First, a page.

He explained that he sees the pyramid and the sun temple as two faces of the same coin. There are similar areas in each complex, and the axes they’re based around are similar. But there are also important differences related to the differences in their function. For instance the alabaster purification area is only found in the sun temple. Instead at the pyramid there’s a limestone area connected to Osiris. The sed festival and cycle of nature decoration is only found in the sun temple. The equivalent part of the pyramid is connected with the earthly rulership of the king. Nuzzolo also noted that it’s interesting that the sed festival is in the sun temple, rather than the pyramid – this connects the regeneration of kingship with the sun. The stones are also different in the two temples: in the sun temple the stones are things like alabaster, and in the pyramid they’re basalt and limestone.
Nuzzolo’s view of the two complexes is that they had two different but complementary roles. The king is a real mortal man who needs regeneration in the pyramid and he is also divine and needs regeneration as the son of the sun in the sun temple. The pyramid is thus associated with the ba and the body of the king is there after his death. The sun temple is about the royal ka and the idea of eternal kingship. Every day the offerings were moved from the royal residence to the sun temple and then to the pyramid. This is a complete cycle that guarantees the eternal regeneration of the king in both the earthly and afterlife realms. And as these complexes are built in stone this cycle will continue for eternity. This is why each king needed his own temple. If this was “just” a temple for the sun god’s cult then you’d expect it to be like Karnak where the kings each add to the temple of Amun rather than build a new one of their own. But the sun temple is also for the eternal regeneration of a specific king, so each ruler needs his own. In the Q&A session Nuzzolo returned to this idea and pointed out that this association with the sun god is not a novelty in the 5th Dynasty, it’s more that they take it further. In the 4th Dynasty the association as in the afterlife, and so the pyramid was the essential monument. But in the 5th Dynasty the king is identifying himself with the sun god and asserting his divinity during his own lifetime.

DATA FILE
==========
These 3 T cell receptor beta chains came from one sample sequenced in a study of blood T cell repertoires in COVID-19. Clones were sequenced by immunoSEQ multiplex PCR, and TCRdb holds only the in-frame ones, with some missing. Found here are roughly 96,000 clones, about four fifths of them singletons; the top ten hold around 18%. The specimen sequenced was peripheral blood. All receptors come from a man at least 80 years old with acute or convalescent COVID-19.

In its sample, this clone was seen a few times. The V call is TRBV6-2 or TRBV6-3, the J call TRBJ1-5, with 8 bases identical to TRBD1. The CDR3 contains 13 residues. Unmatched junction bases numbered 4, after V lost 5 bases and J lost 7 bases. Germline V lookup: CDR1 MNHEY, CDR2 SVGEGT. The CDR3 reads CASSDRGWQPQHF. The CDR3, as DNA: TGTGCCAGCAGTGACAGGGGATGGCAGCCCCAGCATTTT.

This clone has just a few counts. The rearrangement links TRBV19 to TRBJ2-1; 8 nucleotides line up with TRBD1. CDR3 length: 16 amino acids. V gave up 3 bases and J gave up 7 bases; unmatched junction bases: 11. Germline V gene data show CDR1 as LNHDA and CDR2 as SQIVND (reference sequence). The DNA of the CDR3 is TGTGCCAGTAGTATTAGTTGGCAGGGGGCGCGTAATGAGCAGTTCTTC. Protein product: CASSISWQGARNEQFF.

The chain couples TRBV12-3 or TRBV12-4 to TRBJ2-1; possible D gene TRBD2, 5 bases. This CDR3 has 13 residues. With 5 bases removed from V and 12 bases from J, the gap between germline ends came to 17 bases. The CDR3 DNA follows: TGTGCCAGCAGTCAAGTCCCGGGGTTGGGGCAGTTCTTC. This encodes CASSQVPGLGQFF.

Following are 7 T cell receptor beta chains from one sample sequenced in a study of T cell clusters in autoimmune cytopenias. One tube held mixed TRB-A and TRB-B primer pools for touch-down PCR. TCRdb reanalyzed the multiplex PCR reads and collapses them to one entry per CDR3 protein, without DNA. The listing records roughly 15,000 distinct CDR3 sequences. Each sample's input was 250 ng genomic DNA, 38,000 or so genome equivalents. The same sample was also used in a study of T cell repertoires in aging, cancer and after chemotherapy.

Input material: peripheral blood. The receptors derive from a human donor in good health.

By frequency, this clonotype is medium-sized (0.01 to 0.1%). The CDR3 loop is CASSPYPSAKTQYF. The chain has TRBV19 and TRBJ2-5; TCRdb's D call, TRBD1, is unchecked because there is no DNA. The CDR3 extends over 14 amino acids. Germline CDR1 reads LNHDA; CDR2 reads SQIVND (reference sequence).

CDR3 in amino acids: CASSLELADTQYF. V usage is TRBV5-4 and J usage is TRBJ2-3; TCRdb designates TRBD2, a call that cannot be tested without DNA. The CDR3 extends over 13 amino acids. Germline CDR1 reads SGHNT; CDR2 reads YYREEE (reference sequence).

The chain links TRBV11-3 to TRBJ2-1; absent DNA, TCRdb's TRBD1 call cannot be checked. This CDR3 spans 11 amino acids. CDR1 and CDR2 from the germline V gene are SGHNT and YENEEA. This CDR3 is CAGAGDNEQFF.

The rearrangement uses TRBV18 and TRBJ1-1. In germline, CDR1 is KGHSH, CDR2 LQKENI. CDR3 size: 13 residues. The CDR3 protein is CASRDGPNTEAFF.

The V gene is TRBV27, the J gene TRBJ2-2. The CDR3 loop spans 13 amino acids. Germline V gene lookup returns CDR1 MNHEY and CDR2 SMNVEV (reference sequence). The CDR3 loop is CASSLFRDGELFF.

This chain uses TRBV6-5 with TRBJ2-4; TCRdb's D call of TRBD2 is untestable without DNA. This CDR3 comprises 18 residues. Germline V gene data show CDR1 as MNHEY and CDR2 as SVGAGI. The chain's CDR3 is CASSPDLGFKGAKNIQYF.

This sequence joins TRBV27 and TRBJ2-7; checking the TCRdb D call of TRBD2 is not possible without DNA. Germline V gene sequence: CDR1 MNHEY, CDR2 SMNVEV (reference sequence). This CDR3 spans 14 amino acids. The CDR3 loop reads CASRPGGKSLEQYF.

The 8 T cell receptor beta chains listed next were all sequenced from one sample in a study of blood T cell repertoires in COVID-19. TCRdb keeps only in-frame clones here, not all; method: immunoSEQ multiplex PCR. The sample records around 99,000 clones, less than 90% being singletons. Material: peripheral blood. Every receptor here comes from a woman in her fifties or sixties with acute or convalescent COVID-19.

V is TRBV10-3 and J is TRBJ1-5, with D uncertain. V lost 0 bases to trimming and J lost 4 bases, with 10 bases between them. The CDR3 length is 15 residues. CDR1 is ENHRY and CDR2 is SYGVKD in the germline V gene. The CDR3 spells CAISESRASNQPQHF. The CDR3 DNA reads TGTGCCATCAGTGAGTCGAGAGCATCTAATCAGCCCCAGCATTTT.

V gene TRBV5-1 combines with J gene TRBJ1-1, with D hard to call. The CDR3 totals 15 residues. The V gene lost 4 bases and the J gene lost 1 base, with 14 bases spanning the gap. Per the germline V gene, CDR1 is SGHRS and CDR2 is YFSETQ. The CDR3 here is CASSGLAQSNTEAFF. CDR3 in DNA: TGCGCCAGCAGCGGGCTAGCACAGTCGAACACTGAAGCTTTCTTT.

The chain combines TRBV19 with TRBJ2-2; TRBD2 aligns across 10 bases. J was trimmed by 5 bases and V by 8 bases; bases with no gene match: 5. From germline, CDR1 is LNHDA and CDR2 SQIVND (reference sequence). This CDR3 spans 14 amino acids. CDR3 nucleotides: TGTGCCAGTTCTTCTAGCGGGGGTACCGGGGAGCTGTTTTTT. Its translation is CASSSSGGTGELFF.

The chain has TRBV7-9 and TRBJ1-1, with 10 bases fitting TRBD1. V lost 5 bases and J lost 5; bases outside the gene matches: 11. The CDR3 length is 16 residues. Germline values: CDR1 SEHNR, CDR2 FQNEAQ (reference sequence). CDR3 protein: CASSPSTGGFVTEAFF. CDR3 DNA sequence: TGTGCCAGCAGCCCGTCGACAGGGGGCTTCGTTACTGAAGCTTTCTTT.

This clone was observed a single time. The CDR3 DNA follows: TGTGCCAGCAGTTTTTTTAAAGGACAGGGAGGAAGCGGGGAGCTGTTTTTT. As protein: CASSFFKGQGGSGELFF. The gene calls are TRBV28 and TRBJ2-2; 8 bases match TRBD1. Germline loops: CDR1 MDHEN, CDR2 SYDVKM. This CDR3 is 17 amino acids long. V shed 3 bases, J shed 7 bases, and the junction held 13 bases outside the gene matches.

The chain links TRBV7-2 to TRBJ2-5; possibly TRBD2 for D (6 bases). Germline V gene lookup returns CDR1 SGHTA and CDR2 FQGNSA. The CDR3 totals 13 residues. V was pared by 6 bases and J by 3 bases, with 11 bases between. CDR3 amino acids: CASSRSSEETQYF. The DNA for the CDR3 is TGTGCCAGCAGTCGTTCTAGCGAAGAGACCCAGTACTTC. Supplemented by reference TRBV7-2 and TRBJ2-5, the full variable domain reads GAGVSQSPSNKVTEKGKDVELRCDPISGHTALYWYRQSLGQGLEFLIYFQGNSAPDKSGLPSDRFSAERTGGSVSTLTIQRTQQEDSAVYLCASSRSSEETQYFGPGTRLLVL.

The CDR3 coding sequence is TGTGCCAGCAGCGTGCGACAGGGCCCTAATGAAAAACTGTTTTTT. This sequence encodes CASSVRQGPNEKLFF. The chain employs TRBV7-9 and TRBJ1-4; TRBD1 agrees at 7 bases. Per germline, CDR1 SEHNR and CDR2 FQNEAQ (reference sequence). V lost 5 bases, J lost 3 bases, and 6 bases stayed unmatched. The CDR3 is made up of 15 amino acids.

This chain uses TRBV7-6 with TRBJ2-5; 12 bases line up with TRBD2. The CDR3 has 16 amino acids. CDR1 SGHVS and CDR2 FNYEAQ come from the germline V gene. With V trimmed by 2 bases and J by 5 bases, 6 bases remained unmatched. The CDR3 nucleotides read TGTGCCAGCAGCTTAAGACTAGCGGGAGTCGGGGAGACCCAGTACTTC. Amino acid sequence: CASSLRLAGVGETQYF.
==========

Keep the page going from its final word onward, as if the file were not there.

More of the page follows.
Nuzzolo wrapped up by telling us a bit about what the future of their investigation is. One question he particularly wants to answer is where the missing temples are. Using radar and geophysical techniques they’ve identified a potential site for one of them, and so they aim to excavate there in the future.
This was a fascinating talk – I hadn’t previously known much about the sun temples so I learnt a lot. It’s also another example of how much can be discovered by going back to previously excavated sites and re-investigating them with modern methods.
I also have another blog, where I write articles about Egyptological subjects that interest me: Tales from the Two Lands.